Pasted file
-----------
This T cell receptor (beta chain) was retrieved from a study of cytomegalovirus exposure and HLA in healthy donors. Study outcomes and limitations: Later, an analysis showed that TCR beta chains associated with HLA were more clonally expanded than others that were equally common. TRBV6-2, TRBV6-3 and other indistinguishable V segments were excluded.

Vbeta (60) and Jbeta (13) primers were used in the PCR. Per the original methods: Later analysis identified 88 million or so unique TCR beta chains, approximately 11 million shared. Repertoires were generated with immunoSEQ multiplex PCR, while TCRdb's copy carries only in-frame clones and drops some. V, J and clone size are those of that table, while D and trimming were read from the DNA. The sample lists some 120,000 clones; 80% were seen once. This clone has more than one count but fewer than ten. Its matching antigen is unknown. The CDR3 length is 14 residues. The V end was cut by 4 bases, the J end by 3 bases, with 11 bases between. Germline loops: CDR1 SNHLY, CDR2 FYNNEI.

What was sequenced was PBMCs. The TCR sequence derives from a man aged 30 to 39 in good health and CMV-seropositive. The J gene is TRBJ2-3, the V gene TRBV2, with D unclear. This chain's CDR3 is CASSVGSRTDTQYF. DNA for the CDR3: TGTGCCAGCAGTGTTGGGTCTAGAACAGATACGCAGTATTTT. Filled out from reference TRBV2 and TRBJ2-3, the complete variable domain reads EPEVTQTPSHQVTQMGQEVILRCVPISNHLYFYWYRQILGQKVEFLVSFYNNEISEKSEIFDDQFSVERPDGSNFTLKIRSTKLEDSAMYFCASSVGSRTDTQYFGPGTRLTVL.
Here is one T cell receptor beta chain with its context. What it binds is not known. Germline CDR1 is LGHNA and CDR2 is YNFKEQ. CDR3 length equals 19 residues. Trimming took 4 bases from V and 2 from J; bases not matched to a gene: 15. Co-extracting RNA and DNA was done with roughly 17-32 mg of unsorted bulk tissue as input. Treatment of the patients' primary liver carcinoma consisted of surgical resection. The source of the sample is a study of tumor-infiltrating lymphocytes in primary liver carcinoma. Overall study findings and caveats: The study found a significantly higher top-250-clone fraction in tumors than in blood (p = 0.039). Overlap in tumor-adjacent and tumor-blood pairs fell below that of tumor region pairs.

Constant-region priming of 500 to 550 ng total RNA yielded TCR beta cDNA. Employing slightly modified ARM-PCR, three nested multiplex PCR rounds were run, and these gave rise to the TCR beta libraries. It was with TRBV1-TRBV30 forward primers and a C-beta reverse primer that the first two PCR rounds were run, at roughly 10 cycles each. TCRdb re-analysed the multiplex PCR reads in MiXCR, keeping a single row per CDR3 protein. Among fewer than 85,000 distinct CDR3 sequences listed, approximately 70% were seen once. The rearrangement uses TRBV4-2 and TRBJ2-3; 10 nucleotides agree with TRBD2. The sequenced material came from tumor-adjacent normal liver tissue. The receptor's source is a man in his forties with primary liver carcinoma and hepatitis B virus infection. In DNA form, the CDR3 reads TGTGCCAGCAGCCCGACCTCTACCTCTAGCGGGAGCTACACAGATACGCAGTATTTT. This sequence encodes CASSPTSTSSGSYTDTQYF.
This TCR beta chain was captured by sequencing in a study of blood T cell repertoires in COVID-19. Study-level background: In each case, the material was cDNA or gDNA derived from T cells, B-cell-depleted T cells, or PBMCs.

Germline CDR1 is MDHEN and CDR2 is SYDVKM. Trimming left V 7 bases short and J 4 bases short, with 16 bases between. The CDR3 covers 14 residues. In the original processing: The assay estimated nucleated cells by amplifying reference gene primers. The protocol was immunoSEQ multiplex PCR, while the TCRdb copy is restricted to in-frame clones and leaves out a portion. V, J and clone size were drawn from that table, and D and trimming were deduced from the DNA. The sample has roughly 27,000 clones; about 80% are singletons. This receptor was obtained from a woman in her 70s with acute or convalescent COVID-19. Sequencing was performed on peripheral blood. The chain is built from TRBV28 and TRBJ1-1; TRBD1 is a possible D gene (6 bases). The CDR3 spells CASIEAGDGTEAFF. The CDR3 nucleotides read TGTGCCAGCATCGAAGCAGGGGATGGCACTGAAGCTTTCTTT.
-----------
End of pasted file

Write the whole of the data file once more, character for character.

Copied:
This T cell receptor (beta chain) was retrieved from a study of cytomegalovirus exposure and HLA in healthy donors. Study outcomes and limitations: Later, an analysis showed that TCR beta chains associated with HLA were more clonally expanded than others that were equally common. TRBV6-2, TRBV6-3 and other indistinguishable V segments were excluded.

Vbeta (60) and Jbeta (13) primers were used in the PCR. Per the original methods: Later analysis identified 88 million or so unique TCR beta chains, approximately 11 million shared. Repertoires were generated with immunoSEQ multiplex PCR, while TCRdb's copy carries only in-frame clones and drops some. V, J and clone size are those of that table, while D and trimming were read from the DNA. The sample lists some 120,000 clones; 80% were seen once. This clone has more than one count but fewer than ten. Its matching antigen is unknown. The CDR3 length is 14 residues. The V end was cut by 4 bases, the J end by 3 bases, with 11 bases between. Germline loops: CDR1 SNHLY, CDR2 FYNNEI.

What was sequenced was PBMCs. The TCR sequence derives from a man aged 30 to 39 in good health and CMV-seropositive. The J gene is TRBJ2-3, the V gene TRBV2, with D unclear. This chain's CDR3 is CASSVGSRTDTQYF. DNA for the CDR3: TGTGCCAGCAGTGTTGGGTCTAGAACAGATACGCAGTATTTT. Filled out from reference TRBV2 and TRBJ2-3, the complete variable domain reads EPEVTQTPSHQVTQMGQEVILRCVPISNHLYFYWYRQILGQKVEFLVSFYNNEISEKSEIFDDQFSVERPDGSNFTLKIRSTKLEDSAMYFCASSVGSRTDTQYFGPGTRLTVL.
Here is one T cell receptor beta chain with its context. What it binds is not known. Germline CDR1 is LGHNA and CDR2 is YNFKEQ. CDR3 length equals 19 residues. Trimming took 4 bases from V and 2 from J; bases not matched to a gene: 15. Co-extracting RNA and DNA was done with roughly 17-32 mg of unsorted bulk tissue as input. Treatment of the patients' primary liver carcinoma consisted of surgical resection. The source of the sample is a study of tumor-infiltrating lymphocytes in primary liver carcinoma. Overall study findings and caveats: The study found a significantly higher top-250-clone fraction in tumors than in blood (p = 0.039). Overlap in tumor-adjacent and tumor-blood pairs fell below that of tumor region pairs.

Constant-region priming of 500 to 550 ng total RNA yielded TCR beta cDNA. Employing slightly modified ARM-PCR, three nested multiplex PCR rounds were run, and these gave rise to the TCR beta libraries. It was with TRBV1-TRBV30 forward primers and a C-beta reverse primer that the first two PCR rounds were run, at roughly 10 cycles each. TCRdb re-analysed the multiplex PCR reads in MiXCR, keeping a single row per CDR3 protein. Among fewer than 85,000 distinct CDR3 sequences listed, approximately 70% were seen once. The rearrangement uses TRBV4-2 and TRBJ2-3; 10 nucleotides agree with TRBD2. The sequenced material came from tumor-adjacent normal liver tissue. The receptor's source is a man in his forties with primary liver carcinoma and hepatitis B virus infection. In DNA form, the CDR3 reads TGTGCCAGCAGCCCGACCTCTACCTCTAGCGGGAGCTACACAGATACGCAGTATTTT. This sequence encodes CASSPTSTSSGSYTDTQYF.
This TCR beta chain was captured by sequencing in a study of blood T cell repertoires in COVID-19. Study-level background: In each case, the material was cDNA or gDNA derived from T cells, B-cell-depleted T cells, or PBMCs.

Germline CDR1 is MDHEN and CDR2 is SYDVKM. Trimming left V 7 bases short and J 4 bases short, with 16 bases between. The CDR3 covers 14 residues. In the original processing: The assay estimated nucleated cells by amplifying reference gene primers. The protocol was immunoSEQ multiplex PCR, while the TCRdb copy is restricted to in-frame clones and leaves out a portion. V, J and clone size were drawn from that table, and D and trimming were deduced from the DNA. The sample has roughly 27,000 clones; about 80% are singletons. This receptor was obtained from a woman in her 70s with acute or convalescent COVID-19. Sequencing was performed on peripheral blood. The chain is built from TRBV28 and TRBJ1-1; TRBD1 is a possible D gene (6 bases). The CDR3 spells CASIEAGDGTEAFF. The CDR3 nucleotides read TGTGCCAGCATCGAAGCAGGGGATGGCACTGAAGCTTTCTTT.